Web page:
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  1. #1
    Burn Folder Too Large?

    Member Since
    Jul 25, 2006
    Posts
    11
    Burn Folder Too Large?
    Trying to move some video off my Macbook to free up space. I have a folder that is 4.48 GB. I drag it to a new burn folder and hit burn. Insert a 4.7GB blank DVD+R. Hit burn in the next box and OSX tells me the contents of the folder is too large.

    What am I doing wrong? Is there that much overhead on a burned disk or do I need to do some kind of setup on the SuperDrive?

    I have burned a Ubuntu .iso before but this is the first regular file burn I have tried.

    Thx-

    Tom

    2.0 White Macbook 2GB + Superdrive

  2. #2
    Burn Folder Too Large?
    cazabam's Avatar
    Member Since
    Jun 06, 2006
    Posts
    1,153
    Specs:
    MacBook 2.0GHz White, 512MB RAM, 60GB HDD
    It's all to do with the horrible mess manufacturers make when stating capacity. Some state gigabytes at 1000 megabytes when they should be 1024, some state 'theoretical' capacity rather than the capacity that is actually useful once the filesystem data is on there. As a rule of thumb, you can get 4.4GB on a 4.7GB disk, so you're just over the limit

  3. #3
    Burn Folder Too Large?

    Member Since
    Oct 27, 2005
    Posts
    4,702
    I use DivX Player and DivX Converter to compress my video files. Are your files .avi's? DivX is a free download.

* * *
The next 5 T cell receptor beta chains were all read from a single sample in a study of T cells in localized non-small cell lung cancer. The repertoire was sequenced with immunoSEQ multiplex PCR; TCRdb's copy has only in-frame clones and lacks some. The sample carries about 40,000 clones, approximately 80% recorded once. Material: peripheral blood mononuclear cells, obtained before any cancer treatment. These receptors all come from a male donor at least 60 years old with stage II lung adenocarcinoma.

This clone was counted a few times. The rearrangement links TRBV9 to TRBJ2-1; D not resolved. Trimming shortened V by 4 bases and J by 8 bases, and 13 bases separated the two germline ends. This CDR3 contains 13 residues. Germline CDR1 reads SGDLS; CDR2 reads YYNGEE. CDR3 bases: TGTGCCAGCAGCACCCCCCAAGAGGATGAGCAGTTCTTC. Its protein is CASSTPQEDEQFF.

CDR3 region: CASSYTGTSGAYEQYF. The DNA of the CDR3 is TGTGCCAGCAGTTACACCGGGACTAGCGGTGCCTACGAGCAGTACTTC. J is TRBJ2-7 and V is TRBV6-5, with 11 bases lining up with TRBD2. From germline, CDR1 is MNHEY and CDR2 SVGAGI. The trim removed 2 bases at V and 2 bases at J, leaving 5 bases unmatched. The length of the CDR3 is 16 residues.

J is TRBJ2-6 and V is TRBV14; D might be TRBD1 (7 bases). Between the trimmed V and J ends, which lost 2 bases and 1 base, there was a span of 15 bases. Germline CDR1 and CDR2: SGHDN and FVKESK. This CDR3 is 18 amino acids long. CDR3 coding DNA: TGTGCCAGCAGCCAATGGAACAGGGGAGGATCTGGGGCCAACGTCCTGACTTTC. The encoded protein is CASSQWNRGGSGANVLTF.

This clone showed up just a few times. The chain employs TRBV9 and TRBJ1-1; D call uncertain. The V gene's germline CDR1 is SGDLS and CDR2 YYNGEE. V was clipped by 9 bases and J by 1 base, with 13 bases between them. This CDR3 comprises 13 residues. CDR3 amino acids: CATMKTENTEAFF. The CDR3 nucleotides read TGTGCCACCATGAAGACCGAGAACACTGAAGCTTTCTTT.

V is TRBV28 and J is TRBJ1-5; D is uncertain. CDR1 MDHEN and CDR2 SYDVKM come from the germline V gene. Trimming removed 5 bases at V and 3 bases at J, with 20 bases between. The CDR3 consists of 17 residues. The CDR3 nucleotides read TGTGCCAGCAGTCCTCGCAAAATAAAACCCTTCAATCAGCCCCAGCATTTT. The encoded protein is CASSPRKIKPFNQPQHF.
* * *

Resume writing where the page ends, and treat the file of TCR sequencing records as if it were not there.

4. #4
    Burn Folder Too Large?
    kevin_msu's Avatar
    Member Since
    Aug 12, 2006
    Posts
    217
    i've had problems like that.

    when i was trying to burn something that was 4.6 gb's it just wasn't happening.. it would spit the dvr out.
    MacBook owner since 7/15/06
    13inch White, 2.0 ghz Intel
    My first Mac was a Powerbook 165c :mac:

    Visit my .Mac page!

  5. #5
    Burn Folder Too Large?

    Member Since
    Jul 25, 2006
    Posts
    11
    Quote Originally Posted by cazabam
    It's all to do with the horrible mess manufacturers make when stating capacity. Some state gigabytes at 1000 megabytes when they should be 1024, some state 'theoretical' capacity rather than the capacity that is actually useful once the filesystem data is on there. As a rule of thumb, you can get 4.4GB on a 4.7GB disk, so you're just over the limit
    Ahh... Didn't cross my mind with blank optical media. I assume the number on a hard drive box is bogus but I guess this is the same deal.

    Maybe they need to state things like CRT monitors and viewable area... "Will show up on your computer as 4.3GB"

    Thx-

    Tom

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